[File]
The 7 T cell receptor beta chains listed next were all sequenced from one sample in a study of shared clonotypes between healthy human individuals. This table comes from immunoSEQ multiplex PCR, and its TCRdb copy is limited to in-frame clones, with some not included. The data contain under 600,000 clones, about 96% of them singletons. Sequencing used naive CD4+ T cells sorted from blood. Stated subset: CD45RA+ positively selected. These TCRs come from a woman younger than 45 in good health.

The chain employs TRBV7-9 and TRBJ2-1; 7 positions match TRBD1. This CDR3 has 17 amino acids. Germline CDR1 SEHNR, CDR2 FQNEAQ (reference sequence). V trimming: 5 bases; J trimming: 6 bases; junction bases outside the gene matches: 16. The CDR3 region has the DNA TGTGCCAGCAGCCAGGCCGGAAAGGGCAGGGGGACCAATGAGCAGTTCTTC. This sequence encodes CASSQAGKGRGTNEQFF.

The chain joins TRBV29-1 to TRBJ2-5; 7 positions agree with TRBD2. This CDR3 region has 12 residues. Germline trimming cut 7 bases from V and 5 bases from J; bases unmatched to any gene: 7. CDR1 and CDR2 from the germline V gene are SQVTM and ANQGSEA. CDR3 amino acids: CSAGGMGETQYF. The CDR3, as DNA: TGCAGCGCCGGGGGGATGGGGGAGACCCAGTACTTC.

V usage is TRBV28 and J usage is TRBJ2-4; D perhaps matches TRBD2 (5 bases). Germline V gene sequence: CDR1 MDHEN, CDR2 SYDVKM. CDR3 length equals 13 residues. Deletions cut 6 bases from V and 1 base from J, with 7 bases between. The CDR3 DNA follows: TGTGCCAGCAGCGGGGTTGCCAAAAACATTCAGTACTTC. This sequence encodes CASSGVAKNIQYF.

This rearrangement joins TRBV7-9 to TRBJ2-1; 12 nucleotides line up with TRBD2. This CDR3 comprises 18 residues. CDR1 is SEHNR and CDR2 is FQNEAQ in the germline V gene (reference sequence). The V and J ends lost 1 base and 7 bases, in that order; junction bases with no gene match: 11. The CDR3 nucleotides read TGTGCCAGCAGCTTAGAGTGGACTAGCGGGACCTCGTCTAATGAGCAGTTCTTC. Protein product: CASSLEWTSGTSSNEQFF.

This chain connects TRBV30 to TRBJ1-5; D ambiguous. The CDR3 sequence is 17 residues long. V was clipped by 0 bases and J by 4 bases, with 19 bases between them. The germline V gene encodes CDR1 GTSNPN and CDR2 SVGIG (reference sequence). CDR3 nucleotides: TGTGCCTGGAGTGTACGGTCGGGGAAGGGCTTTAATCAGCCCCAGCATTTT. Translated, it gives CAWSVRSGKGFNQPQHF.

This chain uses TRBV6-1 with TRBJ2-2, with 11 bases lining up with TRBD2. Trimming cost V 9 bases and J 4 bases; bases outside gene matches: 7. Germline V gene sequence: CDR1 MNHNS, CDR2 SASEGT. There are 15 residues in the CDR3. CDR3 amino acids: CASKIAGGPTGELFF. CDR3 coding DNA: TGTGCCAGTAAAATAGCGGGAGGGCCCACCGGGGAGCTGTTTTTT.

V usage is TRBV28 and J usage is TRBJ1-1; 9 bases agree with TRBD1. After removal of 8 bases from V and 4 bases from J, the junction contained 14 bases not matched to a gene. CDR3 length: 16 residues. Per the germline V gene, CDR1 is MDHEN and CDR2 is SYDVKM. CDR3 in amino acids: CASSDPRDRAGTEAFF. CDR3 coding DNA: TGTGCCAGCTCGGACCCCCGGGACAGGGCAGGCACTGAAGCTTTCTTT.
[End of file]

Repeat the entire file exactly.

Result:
The 7 T cell receptor beta chains listed next were all sequenced from one sample in a study of shared clonotypes between healthy human individuals. This table comes from immunoSEQ multiplex PCR, and its TCRdb copy is limited to in-frame clones, with some not included. The data contain under 600,000 clones, about 96% of them singletons. Sequencing used naive CD4+ T cells sorted from blood. Stated subset: CD45RA+ positively selected. These TCRs come from a woman younger than 45 in good health.

The chain employs TRBV7-9 and TRBJ2-1; 7 positions match TRBD1. This CDR3 has 17 amino acids. Germline CDR1 SEHNR, CDR2 FQNEAQ (reference sequence). V trimming: 5 bases; J trimming: 6 bases; junction bases outside the gene matches: 16. The CDR3 region has the DNA TGTGCCAGCAGCCAGGCCGGAAAGGGCAGGGGGACCAATGAGCAGTTCTTC. This sequence encodes CASSQAGKGRGTNEQFF.

The chain joins TRBV29-1 to TRBJ2-5; 7 positions agree with TRBD2. This CDR3 region has 12 residues. Germline trimming cut 7 bases from V and 5 bases from J; bases unmatched to any gene: 7. CDR1 and CDR2 from the germline V gene are SQVTM and ANQGSEA. CDR3 amino acids: CSAGGMGETQYF. The CDR3, as DNA: TGCAGCGCCGGGGGGATGGGGGAGACCCAGTACTTC.

V usage is TRBV28 and J usage is TRBJ2-4; D perhaps matches TRBD2 (5 bases). Germline V gene sequence: CDR1 MDHEN, CDR2 SYDVKM. CDR3 length equals 13 residues. Deletions cut 6 bases from V and 1 base from J, with 7 bases between. The CDR3 DNA follows: TGTGCCAGCAGCGGGGTTGCCAAAAACATTCAGTACTTC. This sequence encodes CASSGVAKNIQYF.

This rearrangement joins TRBV7-9 to TRBJ2-1; 12 nucleotides line up with TRBD2. This CDR3 comprises 18 residues. CDR1 is SEHNR and CDR2 is FQNEAQ in the germline V gene (reference sequence). The V and J ends lost 1 base and 7 bases, in that order; junction bases with no gene match: 11. The CDR3 nucleotides read TGTGCCAGCAGCTTAGAGTGGACTAGCGGGACCTCGTCTAATGAGCAGTTCTTC. Protein product: CASSLEWTSGTSSNEQFF.

This chain connects TRBV30 to TRBJ1-5; D ambiguous. The CDR3 sequence is 17 residues long. V was clipped by 0 bases and J by 4 bases, with 19 bases between them. The germline V gene encodes CDR1 GTSNPN and CDR2 SVGIG (reference sequence). CDR3 nucleotides: TGTGCCTGGAGTGTACGGTCGGGGAAGGGCTTTAATCAGCCCCAGCATTTT. Translated, it gives CAWSVRSGKGFNQPQHF.

This chain uses TRBV6-1 with TRBJ2-2, with 11 bases lining up with TRBD2. Trimming cost V 9 bases and J 4 bases; bases outside gene matches: 7. Germline V gene sequence: CDR1 MNHNS, CDR2 SASEGT. There are 15 residues in the CDR3. CDR3 amino acids: CASKIAGGPTGELFF. CDR3 coding DNA: TGTGCCAGTAAAATAGCGGGAGGGCCCACCGGGGAGCTGTTTTTT.

V usage is TRBV28 and J usage is TRBJ1-1; 9 bases agree with TRBD1. After removal of 8 bases from V and 4 bases from J, the junction contained 14 bases not matched to a gene. CDR3 length: 16 residues. Per the germline V gene, CDR1 is MDHEN and CDR2 is SYDVKM. CDR3 in amino acids: CASSDPRDRAGTEAFF. CDR3 coding DNA: TGTGCCAGCTCGGACCCCCGGGACAGGGCAGGCACTGAAGCTTTCTTT.